Jonathan Drouin played some fantastic hockey on Tuesday, yet his most memorable moment came via something that ultimately “didn’t happen.” An offside call on a goal review kept a 1-0 lead from happening for Tampa Bay:

Instead, the Penguins poured it on during the first period and eventually went up 1-0. They then carried that momentum over through the second period, adding two more goals to go up 3-0 heading into the final frame.

What if Tampa Bay played more like they did in the third period?

The difference between the level of play in the first 40 minutes and the final frame were night-and-day.

Now, you can make a chicken-and-the-egg argument here. Did the Penguins take their feet off the gas with that lead? Maybe Jon Cooper finally unleashed the hounds when the Lightning were facing a big deficit?

Maybe it’s a combination of those factors; either way, the Bolts couldn’t come all the way back even after making it interesting. At one point the game was 3-2 before a Bryan Rust breakaway goal and an empty-netter put things out of reach.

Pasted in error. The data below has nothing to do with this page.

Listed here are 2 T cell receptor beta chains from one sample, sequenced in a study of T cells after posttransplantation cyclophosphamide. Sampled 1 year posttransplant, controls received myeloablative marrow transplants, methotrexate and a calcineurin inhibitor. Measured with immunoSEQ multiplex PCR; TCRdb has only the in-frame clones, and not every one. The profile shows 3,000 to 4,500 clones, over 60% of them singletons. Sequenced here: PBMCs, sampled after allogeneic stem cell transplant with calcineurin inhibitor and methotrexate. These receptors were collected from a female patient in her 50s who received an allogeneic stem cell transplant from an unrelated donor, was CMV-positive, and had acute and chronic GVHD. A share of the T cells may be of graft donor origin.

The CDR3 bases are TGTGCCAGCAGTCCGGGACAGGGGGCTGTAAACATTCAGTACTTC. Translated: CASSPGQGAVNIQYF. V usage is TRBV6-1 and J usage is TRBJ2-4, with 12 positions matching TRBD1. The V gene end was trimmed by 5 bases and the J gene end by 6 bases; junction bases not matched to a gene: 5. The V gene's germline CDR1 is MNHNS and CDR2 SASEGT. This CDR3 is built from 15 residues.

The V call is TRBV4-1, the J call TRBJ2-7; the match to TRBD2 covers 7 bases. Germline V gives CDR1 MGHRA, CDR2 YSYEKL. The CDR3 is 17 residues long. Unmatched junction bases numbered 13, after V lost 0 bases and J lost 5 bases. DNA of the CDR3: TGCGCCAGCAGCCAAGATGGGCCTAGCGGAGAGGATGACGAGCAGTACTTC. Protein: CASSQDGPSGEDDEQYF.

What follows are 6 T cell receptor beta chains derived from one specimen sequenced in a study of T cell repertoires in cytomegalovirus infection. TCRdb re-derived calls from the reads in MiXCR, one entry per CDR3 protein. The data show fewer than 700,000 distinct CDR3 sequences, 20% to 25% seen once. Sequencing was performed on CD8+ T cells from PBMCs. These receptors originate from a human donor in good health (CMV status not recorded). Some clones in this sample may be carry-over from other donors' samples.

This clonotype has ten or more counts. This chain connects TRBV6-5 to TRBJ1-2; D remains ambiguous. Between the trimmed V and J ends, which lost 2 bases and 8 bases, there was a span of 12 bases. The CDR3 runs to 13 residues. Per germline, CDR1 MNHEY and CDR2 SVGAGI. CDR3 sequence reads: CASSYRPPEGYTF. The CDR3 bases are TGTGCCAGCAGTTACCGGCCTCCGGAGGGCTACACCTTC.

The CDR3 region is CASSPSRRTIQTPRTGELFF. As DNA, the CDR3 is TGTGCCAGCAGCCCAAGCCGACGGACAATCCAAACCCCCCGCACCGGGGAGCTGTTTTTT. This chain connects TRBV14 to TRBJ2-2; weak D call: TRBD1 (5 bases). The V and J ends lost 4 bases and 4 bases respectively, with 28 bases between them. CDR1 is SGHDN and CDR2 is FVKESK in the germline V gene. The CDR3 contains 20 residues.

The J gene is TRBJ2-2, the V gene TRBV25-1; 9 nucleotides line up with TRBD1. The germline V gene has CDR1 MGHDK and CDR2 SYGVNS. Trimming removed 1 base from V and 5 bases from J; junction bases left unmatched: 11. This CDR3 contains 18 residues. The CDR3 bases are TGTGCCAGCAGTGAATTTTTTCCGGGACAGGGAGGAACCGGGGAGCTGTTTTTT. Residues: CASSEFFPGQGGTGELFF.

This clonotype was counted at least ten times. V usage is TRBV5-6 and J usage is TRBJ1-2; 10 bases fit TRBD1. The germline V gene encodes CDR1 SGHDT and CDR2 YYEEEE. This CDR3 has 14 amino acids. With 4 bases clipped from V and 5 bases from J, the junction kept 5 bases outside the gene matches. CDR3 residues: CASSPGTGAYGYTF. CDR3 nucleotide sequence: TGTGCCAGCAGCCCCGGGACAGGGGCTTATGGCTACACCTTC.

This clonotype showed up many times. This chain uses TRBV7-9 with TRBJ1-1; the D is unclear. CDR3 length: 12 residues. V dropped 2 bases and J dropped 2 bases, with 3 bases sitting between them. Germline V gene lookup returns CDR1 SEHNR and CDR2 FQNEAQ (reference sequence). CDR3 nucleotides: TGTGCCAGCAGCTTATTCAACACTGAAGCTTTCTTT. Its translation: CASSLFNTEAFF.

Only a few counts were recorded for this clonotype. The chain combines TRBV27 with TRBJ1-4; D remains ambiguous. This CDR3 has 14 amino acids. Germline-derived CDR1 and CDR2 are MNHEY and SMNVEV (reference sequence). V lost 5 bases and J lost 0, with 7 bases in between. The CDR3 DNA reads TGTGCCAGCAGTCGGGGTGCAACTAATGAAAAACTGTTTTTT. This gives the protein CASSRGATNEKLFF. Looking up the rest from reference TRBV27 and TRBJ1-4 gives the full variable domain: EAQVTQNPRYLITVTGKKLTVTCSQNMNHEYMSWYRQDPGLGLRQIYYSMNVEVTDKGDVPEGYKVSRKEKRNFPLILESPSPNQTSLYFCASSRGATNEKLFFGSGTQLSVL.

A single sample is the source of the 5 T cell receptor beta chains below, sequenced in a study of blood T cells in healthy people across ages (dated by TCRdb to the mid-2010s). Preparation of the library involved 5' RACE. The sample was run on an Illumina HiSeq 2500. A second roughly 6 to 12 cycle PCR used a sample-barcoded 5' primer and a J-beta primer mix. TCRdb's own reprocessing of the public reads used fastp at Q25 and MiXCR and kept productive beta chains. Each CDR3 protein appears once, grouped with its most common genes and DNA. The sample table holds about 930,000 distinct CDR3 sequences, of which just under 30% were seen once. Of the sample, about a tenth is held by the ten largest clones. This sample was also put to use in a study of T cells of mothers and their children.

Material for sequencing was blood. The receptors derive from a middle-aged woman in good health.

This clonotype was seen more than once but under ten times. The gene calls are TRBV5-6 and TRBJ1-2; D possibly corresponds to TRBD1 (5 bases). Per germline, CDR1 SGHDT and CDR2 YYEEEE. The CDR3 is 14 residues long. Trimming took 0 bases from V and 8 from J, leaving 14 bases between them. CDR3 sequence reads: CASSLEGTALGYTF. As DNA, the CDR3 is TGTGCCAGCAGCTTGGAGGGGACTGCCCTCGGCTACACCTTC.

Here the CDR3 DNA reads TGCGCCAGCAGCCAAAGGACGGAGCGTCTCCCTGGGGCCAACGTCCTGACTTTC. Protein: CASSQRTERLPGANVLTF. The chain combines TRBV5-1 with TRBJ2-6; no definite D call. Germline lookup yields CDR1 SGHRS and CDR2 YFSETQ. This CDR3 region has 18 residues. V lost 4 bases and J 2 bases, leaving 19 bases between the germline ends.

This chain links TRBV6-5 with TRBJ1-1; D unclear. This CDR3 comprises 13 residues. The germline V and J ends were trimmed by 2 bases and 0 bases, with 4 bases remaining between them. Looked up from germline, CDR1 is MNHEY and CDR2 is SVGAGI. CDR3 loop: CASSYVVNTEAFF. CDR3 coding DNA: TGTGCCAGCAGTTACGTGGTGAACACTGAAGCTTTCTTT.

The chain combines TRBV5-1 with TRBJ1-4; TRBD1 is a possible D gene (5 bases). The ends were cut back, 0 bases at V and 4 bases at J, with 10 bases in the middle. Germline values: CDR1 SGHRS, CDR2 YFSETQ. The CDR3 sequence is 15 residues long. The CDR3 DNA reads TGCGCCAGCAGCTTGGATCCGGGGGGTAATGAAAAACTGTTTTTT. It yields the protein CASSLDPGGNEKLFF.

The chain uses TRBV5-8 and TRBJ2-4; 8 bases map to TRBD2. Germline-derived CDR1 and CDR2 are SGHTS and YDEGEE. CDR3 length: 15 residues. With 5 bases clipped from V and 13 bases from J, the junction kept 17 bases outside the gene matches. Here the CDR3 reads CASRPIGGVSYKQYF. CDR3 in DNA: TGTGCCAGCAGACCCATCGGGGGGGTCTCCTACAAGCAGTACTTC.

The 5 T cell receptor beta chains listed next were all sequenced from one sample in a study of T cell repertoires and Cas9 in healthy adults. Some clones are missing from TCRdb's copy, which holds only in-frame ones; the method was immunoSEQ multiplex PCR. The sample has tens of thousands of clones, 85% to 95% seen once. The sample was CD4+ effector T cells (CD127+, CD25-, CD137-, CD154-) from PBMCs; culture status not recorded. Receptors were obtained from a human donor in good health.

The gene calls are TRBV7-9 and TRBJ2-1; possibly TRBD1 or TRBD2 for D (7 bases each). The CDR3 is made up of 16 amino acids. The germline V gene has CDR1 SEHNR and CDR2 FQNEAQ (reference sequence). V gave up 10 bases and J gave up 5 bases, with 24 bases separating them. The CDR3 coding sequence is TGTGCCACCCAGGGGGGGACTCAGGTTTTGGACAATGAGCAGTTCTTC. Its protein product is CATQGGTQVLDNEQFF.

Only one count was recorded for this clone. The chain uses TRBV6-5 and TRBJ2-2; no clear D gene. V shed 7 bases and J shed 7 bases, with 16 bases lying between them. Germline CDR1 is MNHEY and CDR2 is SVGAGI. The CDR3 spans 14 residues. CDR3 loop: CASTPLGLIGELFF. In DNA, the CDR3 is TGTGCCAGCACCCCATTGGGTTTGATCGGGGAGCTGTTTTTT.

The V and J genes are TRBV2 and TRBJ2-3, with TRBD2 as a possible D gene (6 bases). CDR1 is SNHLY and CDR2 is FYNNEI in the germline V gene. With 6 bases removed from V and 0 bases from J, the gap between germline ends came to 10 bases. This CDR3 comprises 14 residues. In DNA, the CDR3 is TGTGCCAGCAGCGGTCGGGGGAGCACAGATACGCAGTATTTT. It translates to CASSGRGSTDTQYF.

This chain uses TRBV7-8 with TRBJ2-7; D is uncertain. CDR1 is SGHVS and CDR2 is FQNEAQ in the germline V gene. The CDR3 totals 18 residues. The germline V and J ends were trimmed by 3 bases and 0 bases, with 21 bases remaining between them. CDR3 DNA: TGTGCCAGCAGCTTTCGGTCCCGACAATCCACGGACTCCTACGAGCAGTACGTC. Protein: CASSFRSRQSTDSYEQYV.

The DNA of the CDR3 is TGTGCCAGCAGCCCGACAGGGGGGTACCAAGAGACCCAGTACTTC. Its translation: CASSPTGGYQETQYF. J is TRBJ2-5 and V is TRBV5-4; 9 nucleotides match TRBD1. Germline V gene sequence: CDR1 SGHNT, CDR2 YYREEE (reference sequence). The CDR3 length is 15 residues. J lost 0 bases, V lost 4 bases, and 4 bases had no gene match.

Both Matt Murray and Andrei Vasilevskiy faced plenty of tough chances and came through more often than not. We’ll see if there are any goal controversy rumblings, but each netminder came through at times tonight.

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Now the series shifts back to Pittsburgh for Game 7 with a Stanley Cup Final on the line. Excited and/or nervous yet?

More: Great goals by Sidney Crosby and Phil Kessel.

Sidney Crosby scores a superstar goal

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With the Pittsburgh Penguins’ season on the line in Game 6, plenty of eyes are on big guns Sidney Crosby, Evgeni Malkin, Kris Letang and Phil Kessel.

Those marquee names are really coming through so far as they’ve now built a 3-0 lead through two periods against the Tampa Bay Lightning.

You likely already saw Kessel’s display of high-end hand-eye coordination (if not, check it here). Kris Letang scored his first goal of the series to make it 2-0 on a very tricky, well-placed shot.

The highlight really might be Crosby’s tally, though. He left multiple Lightning players baffled and beat a very-much-game Andrei Vasilevskiy to beef that lead up 3-0.